By Ann Hazelrigg, Extension Plant Pathologist at UVM
Composting can reduce the amount of waste material going into our landfills and can serve as a beneficial soil amendment used to improve organic matter and biological activity in gardens. Unfortunately, as was found out last spring, compost can also harbor some not-so-beneficial things.
In June 2012 gardeners began noticing that their tomatoes and other broadleaf plants were showing severe foliar curling and stunting. In some cases, seed germination was affected. After confirmation of the damage by the Vermont Agency of Agriculture, Food and Markets, followed by several weeks and thousands of dollars of laboratory testing, two persistent herbicides, clopyralid and aminopyralid, were found to be present in very minute amounts in the bulk compost used by all the gardeners.
More than 500 gardens, mainly in Chittenden County, were affected. The Chittenden Solid Waste District (CSWD), where the compost was purchased, and the Vermont Agency of Agriculture have worked diligently, testing dozens of samples to understand this complicated problem and propose solutions to address the contamination.
Clopyralid, which will break down during the normal compost curing process, is an endemic problem and appears to be present in most compost and likely has been for many years. The amounts found in CSWD compost and other Vermont composts that were tested were below the 10 parts-per-billion (ppb) threshold, a level generally regarded as necessary to harm or cause symptoms in plants.
The amounts found were also too low to cause human health concerns. The presence of aminopyralid is more problematic because it is active at a lower concentration causing plant damage at levels above .2 ppb. This is the persistent herbicide linked to the plant damage seen in gardens last year. It is believed to be associated with horse manure, a common component of many commercial compost products.
Aminopyralid has the ability to remain in compost for up to a year but will break down more readily when mixed with soil. Last year many of the affected plants began to grow out of the damage. Soil, microorganisms, sunlight, and precipitation all contribute to the breakdown of the herbicides.
Unfortunately, checking each batch of compost for possible persistent herbicides is costly and unfeasible. Bioassays—plant growth tests—are the best means to assure the quality of compost. Most commercial composters incorporate these tests into their production protocols to help ensure that their products do not contain levels of the persistent herbicides that would cause damage to plants.
However, no test can be 100 percent representative of an entire batch of compost. Diluting compost is a good strategy to protect sensitive plants. To apply compost at a minimum 80 percent dilution rate, mix one bucket of compost with four buckets of soil.
Gardeners also can do a simple bioassay before using compost or planting in gardens that may contain contaminated compost. To do this bioassay, collect samples from garden soil where the compost was applied or from the actual compost pile. Mix the compost 50:50 with potting mix. Put in clean pots or flats and plant indicator seeds like tomatoes, peas, or beans. Grow the plants under lights or in full sun for four weeks to see if any twisting or curling symptoms emerge. Before purchasing compost, ask your compost suppliers if they have done their own bioassay.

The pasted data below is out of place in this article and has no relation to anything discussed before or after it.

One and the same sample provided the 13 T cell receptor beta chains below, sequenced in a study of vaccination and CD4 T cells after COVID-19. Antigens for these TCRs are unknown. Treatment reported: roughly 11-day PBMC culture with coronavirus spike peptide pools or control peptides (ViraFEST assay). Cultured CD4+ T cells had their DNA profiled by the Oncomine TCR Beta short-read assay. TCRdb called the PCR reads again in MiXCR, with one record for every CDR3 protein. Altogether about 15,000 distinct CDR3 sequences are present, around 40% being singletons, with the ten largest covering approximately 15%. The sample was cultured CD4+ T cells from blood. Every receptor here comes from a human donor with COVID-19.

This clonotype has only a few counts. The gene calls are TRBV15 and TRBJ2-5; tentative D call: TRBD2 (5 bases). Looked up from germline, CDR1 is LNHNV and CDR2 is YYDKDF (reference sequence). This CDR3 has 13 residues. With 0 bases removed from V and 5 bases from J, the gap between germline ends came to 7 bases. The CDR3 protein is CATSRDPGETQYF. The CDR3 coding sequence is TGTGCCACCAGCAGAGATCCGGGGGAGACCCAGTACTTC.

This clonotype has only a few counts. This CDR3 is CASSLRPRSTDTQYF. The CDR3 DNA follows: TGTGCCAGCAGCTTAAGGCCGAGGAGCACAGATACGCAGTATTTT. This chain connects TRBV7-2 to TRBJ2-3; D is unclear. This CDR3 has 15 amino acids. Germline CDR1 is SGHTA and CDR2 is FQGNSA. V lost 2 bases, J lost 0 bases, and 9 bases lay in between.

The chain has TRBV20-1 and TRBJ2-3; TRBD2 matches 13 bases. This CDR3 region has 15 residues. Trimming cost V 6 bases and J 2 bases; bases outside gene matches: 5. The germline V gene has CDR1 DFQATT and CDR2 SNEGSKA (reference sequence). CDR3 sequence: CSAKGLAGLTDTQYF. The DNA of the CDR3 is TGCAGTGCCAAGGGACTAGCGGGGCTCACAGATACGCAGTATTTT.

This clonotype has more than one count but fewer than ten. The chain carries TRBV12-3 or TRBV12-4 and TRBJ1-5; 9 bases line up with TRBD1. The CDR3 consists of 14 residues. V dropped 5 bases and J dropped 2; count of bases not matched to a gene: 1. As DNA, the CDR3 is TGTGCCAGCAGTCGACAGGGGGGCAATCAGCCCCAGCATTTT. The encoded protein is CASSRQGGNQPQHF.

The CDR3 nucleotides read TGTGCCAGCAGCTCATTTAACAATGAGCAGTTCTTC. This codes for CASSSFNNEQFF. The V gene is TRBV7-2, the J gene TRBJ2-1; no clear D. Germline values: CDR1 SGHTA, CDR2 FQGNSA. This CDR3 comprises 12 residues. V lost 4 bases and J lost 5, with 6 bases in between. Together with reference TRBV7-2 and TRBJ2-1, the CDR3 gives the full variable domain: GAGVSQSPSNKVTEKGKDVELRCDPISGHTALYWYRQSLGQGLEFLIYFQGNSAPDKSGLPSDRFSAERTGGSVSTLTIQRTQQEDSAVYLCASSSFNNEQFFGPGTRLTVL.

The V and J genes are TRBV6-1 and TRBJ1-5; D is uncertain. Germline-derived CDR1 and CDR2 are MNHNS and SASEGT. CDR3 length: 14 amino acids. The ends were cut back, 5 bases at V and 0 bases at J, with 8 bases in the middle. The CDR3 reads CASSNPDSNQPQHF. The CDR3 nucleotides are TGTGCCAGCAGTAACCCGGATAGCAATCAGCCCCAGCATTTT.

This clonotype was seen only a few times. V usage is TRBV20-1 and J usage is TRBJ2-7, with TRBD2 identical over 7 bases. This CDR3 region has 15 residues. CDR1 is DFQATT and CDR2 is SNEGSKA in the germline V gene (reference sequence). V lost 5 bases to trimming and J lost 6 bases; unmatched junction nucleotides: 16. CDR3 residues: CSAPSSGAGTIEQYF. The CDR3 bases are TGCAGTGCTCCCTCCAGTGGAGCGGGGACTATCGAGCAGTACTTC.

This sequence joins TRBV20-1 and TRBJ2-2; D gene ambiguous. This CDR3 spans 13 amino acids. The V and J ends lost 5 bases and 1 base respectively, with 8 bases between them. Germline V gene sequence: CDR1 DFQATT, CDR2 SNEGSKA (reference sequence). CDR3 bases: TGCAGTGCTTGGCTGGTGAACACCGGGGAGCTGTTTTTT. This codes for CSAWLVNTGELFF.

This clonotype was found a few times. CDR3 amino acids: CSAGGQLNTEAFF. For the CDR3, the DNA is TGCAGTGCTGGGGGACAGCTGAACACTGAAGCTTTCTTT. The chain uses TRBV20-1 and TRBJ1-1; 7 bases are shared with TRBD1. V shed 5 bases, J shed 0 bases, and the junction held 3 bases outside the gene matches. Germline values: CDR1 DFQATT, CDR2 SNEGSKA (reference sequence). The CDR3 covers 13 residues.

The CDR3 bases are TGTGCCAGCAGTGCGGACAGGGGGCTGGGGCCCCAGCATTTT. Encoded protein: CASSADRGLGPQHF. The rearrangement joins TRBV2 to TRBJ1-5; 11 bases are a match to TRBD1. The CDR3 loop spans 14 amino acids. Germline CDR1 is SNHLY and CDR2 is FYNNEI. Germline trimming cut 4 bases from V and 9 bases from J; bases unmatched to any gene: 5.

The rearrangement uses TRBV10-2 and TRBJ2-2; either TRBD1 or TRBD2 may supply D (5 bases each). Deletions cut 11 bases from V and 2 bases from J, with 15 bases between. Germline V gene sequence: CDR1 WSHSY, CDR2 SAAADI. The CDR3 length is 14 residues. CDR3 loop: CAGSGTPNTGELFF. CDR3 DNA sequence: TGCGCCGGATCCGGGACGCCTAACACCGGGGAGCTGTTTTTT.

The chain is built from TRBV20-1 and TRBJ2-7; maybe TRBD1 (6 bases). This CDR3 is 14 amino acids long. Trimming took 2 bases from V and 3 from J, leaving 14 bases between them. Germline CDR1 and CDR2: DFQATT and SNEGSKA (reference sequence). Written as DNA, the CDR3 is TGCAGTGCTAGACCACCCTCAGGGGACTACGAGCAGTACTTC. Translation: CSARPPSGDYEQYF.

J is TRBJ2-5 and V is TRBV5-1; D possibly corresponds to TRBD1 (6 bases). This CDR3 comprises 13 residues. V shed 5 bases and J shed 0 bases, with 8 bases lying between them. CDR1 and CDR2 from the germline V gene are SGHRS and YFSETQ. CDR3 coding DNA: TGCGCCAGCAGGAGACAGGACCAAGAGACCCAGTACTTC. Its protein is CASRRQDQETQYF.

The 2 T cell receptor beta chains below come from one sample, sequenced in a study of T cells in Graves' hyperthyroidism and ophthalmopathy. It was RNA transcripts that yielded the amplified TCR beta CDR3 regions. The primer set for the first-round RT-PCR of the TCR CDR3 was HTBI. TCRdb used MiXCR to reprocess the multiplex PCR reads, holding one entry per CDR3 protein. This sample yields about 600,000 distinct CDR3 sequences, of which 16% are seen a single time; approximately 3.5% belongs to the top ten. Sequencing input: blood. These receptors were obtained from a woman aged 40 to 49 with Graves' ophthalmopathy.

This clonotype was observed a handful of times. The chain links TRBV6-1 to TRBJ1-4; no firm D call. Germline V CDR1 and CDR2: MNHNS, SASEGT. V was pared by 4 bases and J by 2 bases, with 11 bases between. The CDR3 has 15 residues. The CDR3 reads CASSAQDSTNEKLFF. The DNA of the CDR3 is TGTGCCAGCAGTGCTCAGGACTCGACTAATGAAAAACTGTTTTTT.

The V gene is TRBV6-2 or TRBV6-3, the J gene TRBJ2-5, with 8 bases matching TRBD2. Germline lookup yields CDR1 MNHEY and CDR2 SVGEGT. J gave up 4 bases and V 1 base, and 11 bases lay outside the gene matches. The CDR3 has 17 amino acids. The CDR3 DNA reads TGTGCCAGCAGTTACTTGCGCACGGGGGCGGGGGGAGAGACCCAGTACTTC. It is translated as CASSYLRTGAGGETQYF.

Although problems such as gardeners experienced last year are rare, they do occur. But don’t let that keep you from buying Vermont-made compost. Using compost in your garden is still a good idea.
What are herbicides?
Herbicides are a class of pesticides that kill unwanted plants. Some herbicides are designed to remain active and effective in the field for up to one full growing season. A group of these herbicides are used to control broadleaf weeds and can be present in human food like vegetables and grains; food waste and grass clippings; livestock feed crops like hay, molasses, sugar beets, and oats; and livestock bedding.
These herbicides can pass through animals into manure, urine, or bedding and can remain unaltered after the grasses have been eaten. These herbicides are used legally in other states and the products containing the herbicides may be shipped to Vermont in animal feed.
The wide use of these herbicides, as well as the lack of a tracking system or chain of custody for the products, makes it difficult to determine how these herbicides enter a particular composting system. Therefore, many farmers do not know which herbicides have been used on purchased feed or bedding materials.
A smaller group of these herbicides can withstand the heat and moisture in the composting process. These herbicides remain intact and are called persistent herbicides. They have a significant impact on sensitive garden plants at a very low parts-per-billion concentration range in finished composts. The four primary persistent herbicides that can impact compost operations are clopyralid, aminopyralid, picloram, and aminocyclopyrachlor. All are registered for legal use in Vermont but have been classified as “restricted use,” making them only available to licensed applicators.
The Vermont Agency of Agriculture now requires a special permit to apply these herbicides. Applicators must follow a list of guidelines developed by the state to ensure the proper management of the crops that have been sprayed with the materials including any manure generated from ingestion of the sprayed crops. Fortunately, all four of these persistent herbicides have very low toxicity to mammals, fish, amphibians, and fowl.